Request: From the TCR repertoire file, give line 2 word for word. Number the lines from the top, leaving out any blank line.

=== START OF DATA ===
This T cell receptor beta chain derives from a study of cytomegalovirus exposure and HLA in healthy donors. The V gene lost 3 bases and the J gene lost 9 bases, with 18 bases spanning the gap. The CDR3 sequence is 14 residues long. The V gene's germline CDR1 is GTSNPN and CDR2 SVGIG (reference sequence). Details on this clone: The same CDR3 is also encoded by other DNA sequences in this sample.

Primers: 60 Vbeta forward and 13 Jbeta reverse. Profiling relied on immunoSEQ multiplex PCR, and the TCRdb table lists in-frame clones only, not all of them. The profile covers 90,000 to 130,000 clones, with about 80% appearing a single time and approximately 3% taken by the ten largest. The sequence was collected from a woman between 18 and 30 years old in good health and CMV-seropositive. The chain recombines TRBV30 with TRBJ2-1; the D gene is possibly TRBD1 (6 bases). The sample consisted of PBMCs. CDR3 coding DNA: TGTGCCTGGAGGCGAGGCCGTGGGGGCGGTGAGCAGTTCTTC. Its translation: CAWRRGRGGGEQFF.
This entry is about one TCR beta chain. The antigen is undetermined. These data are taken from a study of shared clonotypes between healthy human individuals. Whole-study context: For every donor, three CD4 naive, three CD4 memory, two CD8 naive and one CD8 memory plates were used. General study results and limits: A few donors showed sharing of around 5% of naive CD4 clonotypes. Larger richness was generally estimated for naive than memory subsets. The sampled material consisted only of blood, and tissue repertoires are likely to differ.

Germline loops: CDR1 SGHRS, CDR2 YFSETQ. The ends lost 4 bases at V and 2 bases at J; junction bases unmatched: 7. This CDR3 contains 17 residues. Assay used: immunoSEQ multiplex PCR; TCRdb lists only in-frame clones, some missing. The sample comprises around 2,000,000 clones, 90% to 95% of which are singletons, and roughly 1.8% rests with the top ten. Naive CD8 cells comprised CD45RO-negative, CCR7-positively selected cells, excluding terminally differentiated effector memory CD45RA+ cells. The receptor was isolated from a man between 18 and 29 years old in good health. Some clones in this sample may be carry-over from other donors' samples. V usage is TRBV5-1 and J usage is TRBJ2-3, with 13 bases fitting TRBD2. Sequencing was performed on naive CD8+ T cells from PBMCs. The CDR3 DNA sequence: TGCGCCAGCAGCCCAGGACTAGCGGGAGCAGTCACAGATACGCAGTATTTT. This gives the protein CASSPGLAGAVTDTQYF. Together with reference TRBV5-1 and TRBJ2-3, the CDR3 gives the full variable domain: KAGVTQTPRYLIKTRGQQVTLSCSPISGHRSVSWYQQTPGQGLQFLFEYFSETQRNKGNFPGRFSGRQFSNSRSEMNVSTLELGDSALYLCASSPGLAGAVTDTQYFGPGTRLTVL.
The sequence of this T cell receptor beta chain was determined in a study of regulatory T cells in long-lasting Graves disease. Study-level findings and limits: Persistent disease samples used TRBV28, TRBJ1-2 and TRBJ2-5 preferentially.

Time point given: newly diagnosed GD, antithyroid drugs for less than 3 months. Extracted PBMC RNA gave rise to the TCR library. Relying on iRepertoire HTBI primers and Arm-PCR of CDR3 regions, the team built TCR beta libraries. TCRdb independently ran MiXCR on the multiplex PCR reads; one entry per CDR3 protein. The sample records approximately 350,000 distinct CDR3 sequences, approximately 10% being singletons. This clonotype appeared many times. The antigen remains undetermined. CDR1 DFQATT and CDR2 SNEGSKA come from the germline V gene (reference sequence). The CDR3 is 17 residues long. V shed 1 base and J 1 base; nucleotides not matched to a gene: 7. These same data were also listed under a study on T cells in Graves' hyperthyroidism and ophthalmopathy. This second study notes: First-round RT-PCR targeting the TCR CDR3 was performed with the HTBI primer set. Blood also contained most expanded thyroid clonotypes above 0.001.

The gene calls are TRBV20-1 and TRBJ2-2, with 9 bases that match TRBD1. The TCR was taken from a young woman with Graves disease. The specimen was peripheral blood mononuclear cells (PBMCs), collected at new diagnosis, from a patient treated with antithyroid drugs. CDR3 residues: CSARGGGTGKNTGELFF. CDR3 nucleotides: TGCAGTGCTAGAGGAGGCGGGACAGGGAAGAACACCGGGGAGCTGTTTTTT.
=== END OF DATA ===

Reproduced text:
Primers: 60 Vbeta forward and 13 Jbeta reverse. Profiling relied on immunoSEQ multiplex PCR, and the TCRdb table lists in-frame clones only, not all of them. The profile covers 90,000 to 130,000 clones, with about 80% appearing a single time and approximately 3% taken by the ten largest. The sequence was collected from a woman between 18 and 30 years old in good health and CMV-seropositive. The chain recombines TRBV30 with TRBJ2-1; the D gene is possibly TRBD1 (6 bases). The sample consisted of PBMCs. CDR3 coding DNA: TGTGCCTGGAGGCGAGGCCGTGGGGGCGGTGAGCAGTTCTTC. Its translation: CAWRRGRGGGEQFF.